The Skills I Gained as a Teacher that Led Me to A New Career

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Photo by Marten Bjork on Unsplash

Before I recently switched career paths, I thought that I would always be a high school teacher. But, like most working adults, I chose my career path way before I had enough life experience to know all the opportunities that existed or what direction I wanted to go in life.

I’m not saying I made the wrong decision, by any means, but isn’t it crazy to think that we’re all forced to limit our careers to a single choice made in early adulthood?

After eight years in the classroom, I couldn’t help but ask myself whether this was the only thing I would do for my entire career. I had an itch to try something new and challenge myself, but since I spent so much time and invested so much money into my degrees in foreign language education, I assumed I had very limited career choices outside of what I was already doing.

That is, until a friend of mine challenged that assumption and pushed me to apply for a new job. So, this past summer, I stepped out of my comfort zone and did just that.

I started applying for jobs that I was only vaguely qualified for. And this landed me in a business consultant role that has led me to discover something surprising about the modern working world: your college degree shouldn’t matter anymore.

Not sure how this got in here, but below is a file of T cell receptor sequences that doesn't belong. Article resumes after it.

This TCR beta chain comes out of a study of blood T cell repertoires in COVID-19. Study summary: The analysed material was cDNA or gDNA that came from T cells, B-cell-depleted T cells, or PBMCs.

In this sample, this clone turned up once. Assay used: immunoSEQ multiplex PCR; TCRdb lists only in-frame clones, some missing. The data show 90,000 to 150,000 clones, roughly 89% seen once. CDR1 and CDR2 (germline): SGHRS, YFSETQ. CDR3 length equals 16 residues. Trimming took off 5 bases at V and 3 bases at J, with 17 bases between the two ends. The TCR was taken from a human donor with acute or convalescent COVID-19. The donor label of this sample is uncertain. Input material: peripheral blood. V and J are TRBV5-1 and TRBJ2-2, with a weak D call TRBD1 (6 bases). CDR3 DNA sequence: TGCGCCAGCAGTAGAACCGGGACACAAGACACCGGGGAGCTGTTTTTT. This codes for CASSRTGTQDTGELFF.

My background as a teacher prepared me for the business world in a somewhat indirect but also perfectly applicable way. Because although hard skills that come from formal education are important (like computer coding or accounting), LinkedIn conducted research that paints another picture for job recruiters:

“The most interesting part of this research is a simple fact: in today’s world of software engineering and ever-more technology, it’s soft skills that employers want. 91% of companies cited this as an issue and 80% of companies are struggling to find better soft skills in the market.”

I’ll admit, I lacked a lot of technical hard skills when I transitioned to my job as a consultant. So I started learning Salesforce (a popular customer service platform) and all things cloud computing. I had to spend a lot of extra time studying outside of work so that I could use this knowledge in front of clients. But I could pick these skills up through studying and repetition.